public void GetCustomerNameObtainsNameFromDataProvider()
        ExpectFetchCustomer(123, "Jim", "ACME Widgets");

        string name = cut.GetCustomerName(123);
        Assert.AreEqual("Jim", name);

    private void ExpectFetchCustomer(int id, string name, string companyName)
        Customer customer = new Customer();
        customer.Id = id;
        customer.Name = name;
        customer.CompanyName = companyName;
        // set 10 other properties I don't care about right now but
        // are needed to satisfy various internal invariants...


4. As a refinement, I'll use RowTests (in MbUnit) to capture different input data for tests that very closely follow the same pattern. That works really well if I have a test with complicated setup and only the final expected state varies.

     [Row(OrderStatus.Placed, 1, Description="Order for tomorrow")]
     [Row(OrderStatus.Error, -7, Description="Order for last week")]
     [Row(OrderStatus.Error, 365, Description="Order for next year")]
     public void ValidatorOrderShipDate(OrderStatus expectedOrderStatus, int daysFromNow)
         // (NOTE: Bad idea to have validation code that uses the current time.
         //        it's often better to write is in a functional style and pass in
         //        a reference time as parameter as long as you trust the caller.)
         Order order = CreateOrder("Bananas", 48);
         order.ShipDate = DateTime.UtcNow.AddDays(daysFromNow);

         // Do 101 zany things to set up the mocks just so we can place the order...
         // Maybe the component also sends email notifications, maybe it writes to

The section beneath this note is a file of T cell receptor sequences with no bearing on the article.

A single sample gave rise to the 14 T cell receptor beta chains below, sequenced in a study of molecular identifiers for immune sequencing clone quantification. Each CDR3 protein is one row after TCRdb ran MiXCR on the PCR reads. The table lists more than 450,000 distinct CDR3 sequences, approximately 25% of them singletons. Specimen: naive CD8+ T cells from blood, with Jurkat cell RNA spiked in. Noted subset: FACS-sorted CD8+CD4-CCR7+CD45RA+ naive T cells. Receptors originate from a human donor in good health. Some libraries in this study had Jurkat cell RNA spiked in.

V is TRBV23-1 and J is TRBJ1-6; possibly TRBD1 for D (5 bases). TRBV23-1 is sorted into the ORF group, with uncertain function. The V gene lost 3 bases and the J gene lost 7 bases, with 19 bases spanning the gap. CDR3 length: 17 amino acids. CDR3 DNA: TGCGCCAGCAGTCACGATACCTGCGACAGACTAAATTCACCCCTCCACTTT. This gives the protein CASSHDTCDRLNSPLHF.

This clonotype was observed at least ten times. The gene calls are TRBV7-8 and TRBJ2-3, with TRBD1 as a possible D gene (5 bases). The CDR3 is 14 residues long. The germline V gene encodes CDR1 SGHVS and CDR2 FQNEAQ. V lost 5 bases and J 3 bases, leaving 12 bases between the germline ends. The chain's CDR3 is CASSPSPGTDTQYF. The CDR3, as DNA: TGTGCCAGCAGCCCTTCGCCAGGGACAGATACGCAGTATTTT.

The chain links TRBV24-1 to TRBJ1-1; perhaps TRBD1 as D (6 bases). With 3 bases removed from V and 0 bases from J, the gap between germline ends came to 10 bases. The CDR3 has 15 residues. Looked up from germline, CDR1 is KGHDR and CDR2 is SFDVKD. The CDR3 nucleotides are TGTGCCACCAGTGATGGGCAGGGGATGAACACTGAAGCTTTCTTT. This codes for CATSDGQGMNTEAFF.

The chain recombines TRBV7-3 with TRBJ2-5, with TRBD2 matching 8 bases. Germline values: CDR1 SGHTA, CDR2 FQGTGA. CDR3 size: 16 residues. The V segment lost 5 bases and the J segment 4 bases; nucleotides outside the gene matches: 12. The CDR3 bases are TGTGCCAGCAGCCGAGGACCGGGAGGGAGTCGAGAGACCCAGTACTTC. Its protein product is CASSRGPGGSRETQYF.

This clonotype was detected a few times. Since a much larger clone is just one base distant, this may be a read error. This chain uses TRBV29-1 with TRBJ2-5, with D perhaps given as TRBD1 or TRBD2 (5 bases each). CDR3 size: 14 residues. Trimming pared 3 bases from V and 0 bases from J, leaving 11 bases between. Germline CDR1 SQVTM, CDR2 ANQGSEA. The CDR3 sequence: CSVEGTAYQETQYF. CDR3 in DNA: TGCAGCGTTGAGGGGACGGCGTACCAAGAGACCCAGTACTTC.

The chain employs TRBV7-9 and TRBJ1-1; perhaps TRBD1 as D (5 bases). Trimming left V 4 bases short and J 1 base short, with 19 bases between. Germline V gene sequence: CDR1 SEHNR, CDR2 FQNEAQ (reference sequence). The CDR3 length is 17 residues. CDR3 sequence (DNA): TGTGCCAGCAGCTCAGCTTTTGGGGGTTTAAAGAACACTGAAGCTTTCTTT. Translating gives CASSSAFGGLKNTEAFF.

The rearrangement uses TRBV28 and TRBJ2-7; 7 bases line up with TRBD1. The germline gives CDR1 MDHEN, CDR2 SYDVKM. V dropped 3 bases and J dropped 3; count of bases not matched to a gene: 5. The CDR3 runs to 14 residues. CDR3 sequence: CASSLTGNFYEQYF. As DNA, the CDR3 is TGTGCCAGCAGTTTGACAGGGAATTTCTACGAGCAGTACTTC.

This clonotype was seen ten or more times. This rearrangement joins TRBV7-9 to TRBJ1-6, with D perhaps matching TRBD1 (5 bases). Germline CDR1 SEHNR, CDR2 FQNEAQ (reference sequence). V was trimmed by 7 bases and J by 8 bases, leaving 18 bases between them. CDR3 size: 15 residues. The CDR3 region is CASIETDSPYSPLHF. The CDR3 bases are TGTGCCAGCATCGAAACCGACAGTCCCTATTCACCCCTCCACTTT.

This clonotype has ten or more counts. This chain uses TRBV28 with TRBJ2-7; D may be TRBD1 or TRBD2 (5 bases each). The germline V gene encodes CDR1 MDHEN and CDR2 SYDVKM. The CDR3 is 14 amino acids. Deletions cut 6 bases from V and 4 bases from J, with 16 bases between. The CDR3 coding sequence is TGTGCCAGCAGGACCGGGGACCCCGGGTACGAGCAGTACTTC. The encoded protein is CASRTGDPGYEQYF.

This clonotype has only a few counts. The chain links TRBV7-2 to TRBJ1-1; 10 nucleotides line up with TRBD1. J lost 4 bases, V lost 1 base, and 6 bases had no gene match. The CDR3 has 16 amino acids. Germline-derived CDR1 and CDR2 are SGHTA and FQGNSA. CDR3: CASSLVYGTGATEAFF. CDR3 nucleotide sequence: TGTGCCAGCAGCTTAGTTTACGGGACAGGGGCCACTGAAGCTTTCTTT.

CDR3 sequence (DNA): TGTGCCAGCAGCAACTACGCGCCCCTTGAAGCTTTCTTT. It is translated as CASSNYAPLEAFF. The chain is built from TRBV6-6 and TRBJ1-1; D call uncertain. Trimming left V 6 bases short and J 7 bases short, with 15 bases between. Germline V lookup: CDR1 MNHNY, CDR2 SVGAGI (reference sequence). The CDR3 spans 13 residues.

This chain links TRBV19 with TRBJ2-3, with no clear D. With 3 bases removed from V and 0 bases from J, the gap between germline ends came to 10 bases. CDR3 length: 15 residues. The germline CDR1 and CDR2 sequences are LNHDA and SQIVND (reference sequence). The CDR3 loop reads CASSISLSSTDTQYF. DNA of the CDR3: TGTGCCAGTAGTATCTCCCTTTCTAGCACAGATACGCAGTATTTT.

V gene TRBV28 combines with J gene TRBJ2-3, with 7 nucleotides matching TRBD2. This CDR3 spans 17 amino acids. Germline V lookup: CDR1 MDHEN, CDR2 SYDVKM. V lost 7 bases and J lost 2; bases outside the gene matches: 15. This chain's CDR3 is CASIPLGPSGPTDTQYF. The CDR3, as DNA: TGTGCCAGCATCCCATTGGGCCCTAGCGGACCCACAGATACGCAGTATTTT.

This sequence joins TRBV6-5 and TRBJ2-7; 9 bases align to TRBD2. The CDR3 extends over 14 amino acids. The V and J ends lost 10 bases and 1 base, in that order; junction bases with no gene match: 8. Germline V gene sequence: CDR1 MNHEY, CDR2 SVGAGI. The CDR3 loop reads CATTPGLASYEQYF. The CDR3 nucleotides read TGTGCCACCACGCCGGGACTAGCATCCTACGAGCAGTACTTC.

// an audit table in the Db.  It could fire off all sorts of actions that
         // are tricky to stub out.
             expectedOrderStatus, "Bananas"));
         Expect.Call(mockOrderDAO.WriteAuditRecord("Bananas", 48));
         OrderStatus orderStatus = cut.PlaceOrder(order);
         Assert.AreEqual(expectedOrderStatus, orderStatus);

5. Where tests really get gnarly is when I'm working with a stateful reactive object. I just cannot avoid putting it through its entire lifecycle to test it thoroughly. The trick is to make it easy to push the object through its lifecycle by scripting each state change and sequencing them as needed. This strategy is often applied to system testing concerns (where the combinatorial explosion of states is most felt) but it works well in these scenarios too.

It may seem that such situations should never occur in good code. That's not the case. For example, to test how a job scheduling service responds to cancelation of a job just after that job has executed, I can't help but actually script it to submit the job, scheduling it for execution, run it, and record the final results. Only then can I actually try canceling it. This assumes I can't just manufacture a mock job that looks like it already ran. There are lot of dependencies involved here. At the least I need a stubbed out job but I'll probably need to mock out Db transactions and possibly some factory objects.

The banana ordering service here has similar problems.

    public TryCancelingTheOrderAfterItHasShiped()

        Order order = CreateOrder("yummy ones", true);
        Assert.AreEqual(OrderStatus.Placed, order.Status);

        Assert.AreEqual(OrderStatus.Shipped, order.Status);

        Assert.IsFalse(cut.CancelOrder(order), "Was order canceled");
        Assert.AreEqual(OrderStatus.Shipped, order.Status);

    private Order CreateOrder(string bananaSpecies,
        bool yesWeHaveBananasToday)
        return cut.CreateOrderForBananas(bananaSpecies);

    private void ShipOrder(Order order)
        // somehow force the order to ship now...

6. Finally, if some tests clearly follow a different pattern of interactions from others then I'll just factor them out into separate test fixture classes. This lets me put more common code into the SetUp and TearDown. Separation of concerns applies to testing too!

Edit: Fixed some broken markup in the code.

Saturday, August 4, 2007


I'm pulling this discussion over from some comments on Ayende's blog because I think it deserves more thought.

So I said:

However... it's been my observation that architecture patterns are much more likely to be embraced when:

1. They can explained in a few sentences without resorting to jargon like separation of concerns, single responsibility principle, decoupling, unit testing, and SmallTalk. ;-)

2. The average developer has a multitude of examples to learn from.